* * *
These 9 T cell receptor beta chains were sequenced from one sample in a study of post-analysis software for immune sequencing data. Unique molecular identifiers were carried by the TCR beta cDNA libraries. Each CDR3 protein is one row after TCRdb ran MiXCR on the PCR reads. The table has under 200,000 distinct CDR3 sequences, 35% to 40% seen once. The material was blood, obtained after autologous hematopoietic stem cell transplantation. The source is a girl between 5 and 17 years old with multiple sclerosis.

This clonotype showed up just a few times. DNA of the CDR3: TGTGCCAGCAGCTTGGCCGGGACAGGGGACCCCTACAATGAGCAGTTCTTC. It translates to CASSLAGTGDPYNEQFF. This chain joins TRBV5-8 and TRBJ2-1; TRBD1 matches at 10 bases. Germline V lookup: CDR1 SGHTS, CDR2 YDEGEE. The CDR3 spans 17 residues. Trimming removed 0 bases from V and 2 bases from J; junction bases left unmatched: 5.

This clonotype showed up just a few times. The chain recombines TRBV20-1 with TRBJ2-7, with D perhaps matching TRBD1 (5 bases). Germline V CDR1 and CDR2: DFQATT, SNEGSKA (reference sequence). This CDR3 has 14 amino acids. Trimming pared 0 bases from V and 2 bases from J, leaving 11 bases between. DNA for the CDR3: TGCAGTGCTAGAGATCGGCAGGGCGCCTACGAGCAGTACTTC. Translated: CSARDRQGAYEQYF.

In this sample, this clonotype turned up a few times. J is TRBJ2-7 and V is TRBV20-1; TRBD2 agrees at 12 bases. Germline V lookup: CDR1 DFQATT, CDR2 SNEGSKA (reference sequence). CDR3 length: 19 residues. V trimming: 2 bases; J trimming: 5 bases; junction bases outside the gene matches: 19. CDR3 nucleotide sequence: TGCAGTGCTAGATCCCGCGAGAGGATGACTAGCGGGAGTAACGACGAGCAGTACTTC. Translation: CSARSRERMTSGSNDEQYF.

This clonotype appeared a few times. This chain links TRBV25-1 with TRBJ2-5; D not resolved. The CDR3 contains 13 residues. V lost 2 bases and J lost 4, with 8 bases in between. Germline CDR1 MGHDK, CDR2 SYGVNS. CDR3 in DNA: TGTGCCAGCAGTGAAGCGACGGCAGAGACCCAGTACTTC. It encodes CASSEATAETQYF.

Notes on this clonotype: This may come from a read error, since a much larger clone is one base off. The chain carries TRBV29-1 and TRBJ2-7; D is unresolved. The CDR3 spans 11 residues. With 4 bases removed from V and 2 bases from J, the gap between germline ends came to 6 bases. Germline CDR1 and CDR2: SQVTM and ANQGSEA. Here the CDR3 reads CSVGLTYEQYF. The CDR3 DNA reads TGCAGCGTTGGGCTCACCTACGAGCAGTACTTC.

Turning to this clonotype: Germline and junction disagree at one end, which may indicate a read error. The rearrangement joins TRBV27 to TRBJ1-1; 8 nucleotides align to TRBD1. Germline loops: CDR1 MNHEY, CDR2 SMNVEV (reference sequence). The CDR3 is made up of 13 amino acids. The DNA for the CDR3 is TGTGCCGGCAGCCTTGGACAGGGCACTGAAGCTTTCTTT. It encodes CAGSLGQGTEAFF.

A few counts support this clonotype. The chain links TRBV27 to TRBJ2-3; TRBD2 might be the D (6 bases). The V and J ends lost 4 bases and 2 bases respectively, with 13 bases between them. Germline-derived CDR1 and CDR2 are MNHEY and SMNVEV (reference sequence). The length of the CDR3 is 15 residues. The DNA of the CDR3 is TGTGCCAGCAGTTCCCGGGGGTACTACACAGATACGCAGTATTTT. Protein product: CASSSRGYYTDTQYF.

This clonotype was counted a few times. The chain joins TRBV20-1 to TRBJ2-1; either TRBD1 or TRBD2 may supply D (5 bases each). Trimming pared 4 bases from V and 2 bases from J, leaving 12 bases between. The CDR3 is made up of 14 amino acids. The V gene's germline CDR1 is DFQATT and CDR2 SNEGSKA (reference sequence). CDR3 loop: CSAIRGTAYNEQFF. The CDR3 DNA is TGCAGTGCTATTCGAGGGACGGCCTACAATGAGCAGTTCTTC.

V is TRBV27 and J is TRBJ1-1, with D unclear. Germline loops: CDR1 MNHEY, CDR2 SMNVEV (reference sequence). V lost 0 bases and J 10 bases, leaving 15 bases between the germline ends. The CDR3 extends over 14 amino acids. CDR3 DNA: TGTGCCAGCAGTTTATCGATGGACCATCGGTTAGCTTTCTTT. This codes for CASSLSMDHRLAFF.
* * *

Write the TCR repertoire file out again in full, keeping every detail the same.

These 9 T cell receptor beta chains were sequenced from one sample in a study of post-analysis software for immune sequencing data. Unique molecular identifiers were carried by the TCR beta cDNA libraries. Each CDR3 protein is one row after TCRdb ran MiXCR on the PCR reads. The table has under 200,000 distinct CDR3 sequences, 35% to 40% seen once. The material was blood, obtained after autologous hematopoietic stem cell transplantation. The source is a girl between 5 and 17 years old with multiple sclerosis.

This clonotype showed up just a few times. DNA of the CDR3: TGTGCCAGCAGCTTGGCCGGGACAGGGGACCCCTACAATGAGCAGTTCTTC. It translates to CASSLAGTGDPYNEQFF. This chain joins TRBV5-8 and TRBJ2-1; TRBD1 matches at 10 bases. Germline V lookup: CDR1 SGHTS, CDR2 YDEGEE. The CDR3 spans 17 residues. Trimming removed 0 bases from V and 2 bases from J; junction bases left unmatched: 5.

This clonotype showed up just a few times. The chain recombines TRBV20-1 with TRBJ2-7, with D perhaps matching TRBD1 (5 bases). Germline V CDR1 and CDR2: DFQATT, SNEGSKA (reference sequence). This CDR3 has 14 amino acids. Trimming pared 0 bases from V and 2 bases from J, leaving 11 bases between. DNA for the CDR3: TGCAGTGCTAGAGATCGGCAGGGCGCCTACGAGCAGTACTTC. Translated: CSARDRQGAYEQYF.

In this sample, this clonotype turned up a few times. J is TRBJ2-7 and V is TRBV20-1; TRBD2 agrees at 12 bases. Germline V lookup: CDR1 DFQATT, CDR2 SNEGSKA (reference sequence). CDR3 length: 19 residues. V trimming: 2 bases; J trimming: 5 bases; junction bases outside the gene matches: 19. CDR3 nucleotide sequence: TGCAGTGCTAGATCCCGCGAGAGGATGACTAGCGGGAGTAACGACGAGCAGTACTTC. Translation: CSARSRERMTSGSNDEQYF.

This clonotype appeared a few times. This chain links TRBV25-1 with TRBJ2-5; D not resolved. The CDR3 contains 13 residues. V lost 2 bases and J lost 4, with 8 bases in between. Germline CDR1 MGHDK, CDR2 SYGVNS. CDR3 in DNA: TGTGCCAGCAGTGAAGCGACGGCAGAGACCCAGTACTTC. It encodes CASSEATAETQYF.

Notes on this clonotype: This may come from a read error, since a much larger clone is one base off. The chain carries TRBV29-1 and TRBJ2-7; D is unresolved. The CDR3 spans 11 residues. With 4 bases removed from V and 2 bases from J, the gap between germline ends came to 6 bases. Germline CDR1 and CDR2: SQVTM and ANQGSEA. Here the CDR3 reads CSVGLTYEQYF. The CDR3 DNA reads TGCAGCGTTGGGCTCACCTACGAGCAGTACTTC.

Turning to this clonotype: Germline and junction disagree at one end, which may indicate a read error. The rearrangement joins TRBV27 to TRBJ1-1; 8 nucleotides align to TRBD1. Germline loops: CDR1 MNHEY, CDR2 SMNVEV (reference sequence). The CDR3 is made up of 13 amino acids. The DNA for the CDR3 is TGTGCCGGCAGCCTTGGACAGGGCACTGAAGCTTTCTTT. It encodes CAGSLGQGTEAFF.

A few counts support this clonotype. The chain links TRBV27 to TRBJ2-3; TRBD2 might be the D (6 bases). The V and J ends lost 4 bases and 2 bases respectively, with 13 bases between them. Germline-derived CDR1 and CDR2 are MNHEY and SMNVEV (reference sequence). The length of the CDR3 is 15 residues. The DNA of the CDR3 is TGTGCCAGCAGTTCCCGGGGGTACTACACAGATACGCAGTATTTT. Protein product: CASSSRGYYTDTQYF.

This clonotype was counted a few times. The chain joins TRBV20-1 to TRBJ2-1; either TRBD1 or TRBD2 may supply D (5 bases each). Trimming pared 4 bases from V and 2 bases from J, leaving 12 bases between. The CDR3 is made up of 14 amino acids. The V gene's germline CDR1 is DFQATT and CDR2 SNEGSKA (reference sequence). CDR3 loop: CSAIRGTAYNEQFF. The CDR3 DNA is TGCAGTGCTATTCGAGGGACGGCCTACAATGAGCAGTTCTTC.

V is TRBV27 and J is TRBJ1-1, with D unclear. Germline loops: CDR1 MNHEY, CDR2 SMNVEV (reference sequence). V lost 0 bases and J 10 bases, leaving 15 bases between the germline ends. The CDR3 extends over 14 amino acids. CDR3 DNA: TGTGCCAGCAGTTTATCGATGGACCATCGGTTAGCTTTCTTT. This codes for CASSLSMDHRLAFF.